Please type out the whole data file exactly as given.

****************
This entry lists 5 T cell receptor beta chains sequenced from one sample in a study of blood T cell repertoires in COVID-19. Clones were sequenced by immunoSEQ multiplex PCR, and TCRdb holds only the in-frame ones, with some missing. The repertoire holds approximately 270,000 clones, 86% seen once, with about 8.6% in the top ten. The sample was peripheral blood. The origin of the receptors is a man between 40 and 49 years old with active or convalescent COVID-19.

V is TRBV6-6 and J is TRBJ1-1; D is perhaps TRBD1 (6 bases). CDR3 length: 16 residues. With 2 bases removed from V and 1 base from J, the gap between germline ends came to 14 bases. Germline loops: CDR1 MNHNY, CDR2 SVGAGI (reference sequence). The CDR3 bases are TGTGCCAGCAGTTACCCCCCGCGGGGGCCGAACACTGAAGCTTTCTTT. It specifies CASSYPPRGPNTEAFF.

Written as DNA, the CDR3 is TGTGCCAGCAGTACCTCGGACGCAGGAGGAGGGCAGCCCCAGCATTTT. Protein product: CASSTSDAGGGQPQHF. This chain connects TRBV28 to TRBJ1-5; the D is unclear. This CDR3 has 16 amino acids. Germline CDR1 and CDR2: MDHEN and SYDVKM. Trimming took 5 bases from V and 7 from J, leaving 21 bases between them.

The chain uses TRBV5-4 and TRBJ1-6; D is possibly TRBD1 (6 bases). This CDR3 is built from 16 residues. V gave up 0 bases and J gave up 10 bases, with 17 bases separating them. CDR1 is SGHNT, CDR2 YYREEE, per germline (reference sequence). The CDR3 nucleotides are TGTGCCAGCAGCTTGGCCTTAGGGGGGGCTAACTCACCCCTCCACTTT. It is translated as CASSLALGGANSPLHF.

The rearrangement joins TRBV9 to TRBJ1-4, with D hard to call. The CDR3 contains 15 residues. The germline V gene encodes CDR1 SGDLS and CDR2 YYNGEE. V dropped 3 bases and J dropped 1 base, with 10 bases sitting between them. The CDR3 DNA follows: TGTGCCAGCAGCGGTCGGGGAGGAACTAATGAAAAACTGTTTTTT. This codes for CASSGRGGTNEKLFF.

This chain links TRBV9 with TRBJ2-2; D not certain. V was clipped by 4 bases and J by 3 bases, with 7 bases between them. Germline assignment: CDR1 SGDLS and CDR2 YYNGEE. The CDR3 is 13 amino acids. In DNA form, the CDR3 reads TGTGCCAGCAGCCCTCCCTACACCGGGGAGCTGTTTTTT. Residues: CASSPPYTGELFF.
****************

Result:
This entry lists 5 T cell receptor beta chains sequenced from one sample in a study of blood T cell repertoires in COVID-19. Clones were sequenced by immunoSEQ multiplex PCR, and TCRdb holds only the in-frame ones, with some missing. The repertoire holds approximately 270,000 clones, 86% seen once, with about 8.6% in the top ten. The sample was peripheral blood. The origin of the receptors is a man between 40 and 49 years old with active or convalescent COVID-19.

V is TRBV6-6 and J is TRBJ1-1; D is perhaps TRBD1 (6 bases). CDR3 length: 16 residues. With 2 bases removed from V and 1 base from J, the gap between germline ends came to 14 bases. Germline loops: CDR1 MNHNY, CDR2 SVGAGI (reference sequence). The CDR3 bases are TGTGCCAGCAGTTACCCCCCGCGGGGGCCGAACACTGAAGCTTTCTTT. It specifies CASSYPPRGPNTEAFF.

Written as DNA, the CDR3 is TGTGCCAGCAGTACCTCGGACGCAGGAGGAGGGCAGCCCCAGCATTTT. Protein product: CASSTSDAGGGQPQHF. This chain connects TRBV28 to TRBJ1-5; the D is unclear. This CDR3 has 16 amino acids. Germline CDR1 and CDR2: MDHEN and SYDVKM. Trimming took 5 bases from V and 7 from J, leaving 21 bases between them.

The chain uses TRBV5-4 and TRBJ1-6; D is possibly TRBD1 (6 bases). This CDR3 is built from 16 residues. V gave up 0 bases and J gave up 10 bases, with 17 bases separating them. CDR1 is SGHNT, CDR2 YYREEE, per germline (reference sequence). The CDR3 nucleotides are TGTGCCAGCAGCTTGGCCTTAGGGGGGGCTAACTCACCCCTCCACTTT. It is translated as CASSLALGGANSPLHF.

The rearrangement joins TRBV9 to TRBJ1-4, with D hard to call. The CDR3 contains 15 residues. The germline V gene encodes CDR1 SGDLS and CDR2 YYNGEE. V dropped 3 bases and J dropped 1 base, with 10 bases sitting between them. The CDR3 DNA follows: TGTGCCAGCAGCGGTCGGGGAGGAACTAATGAAAAACTGTTTTTT. This codes for CASSGRGGTNEKLFF.

This chain links TRBV9 with TRBJ2-2; D not certain. V was clipped by 4 bases and J by 3 bases, with 7 bases between them. Germline assignment: CDR1 SGDLS and CDR2 YYNGEE. The CDR3 is 13 amino acids. In DNA form, the CDR3 reads TGTGCCAGCAGCCCTCCCTACACCGGGGAGCTGTTTTTT. Residues: CASSPPYTGELFF.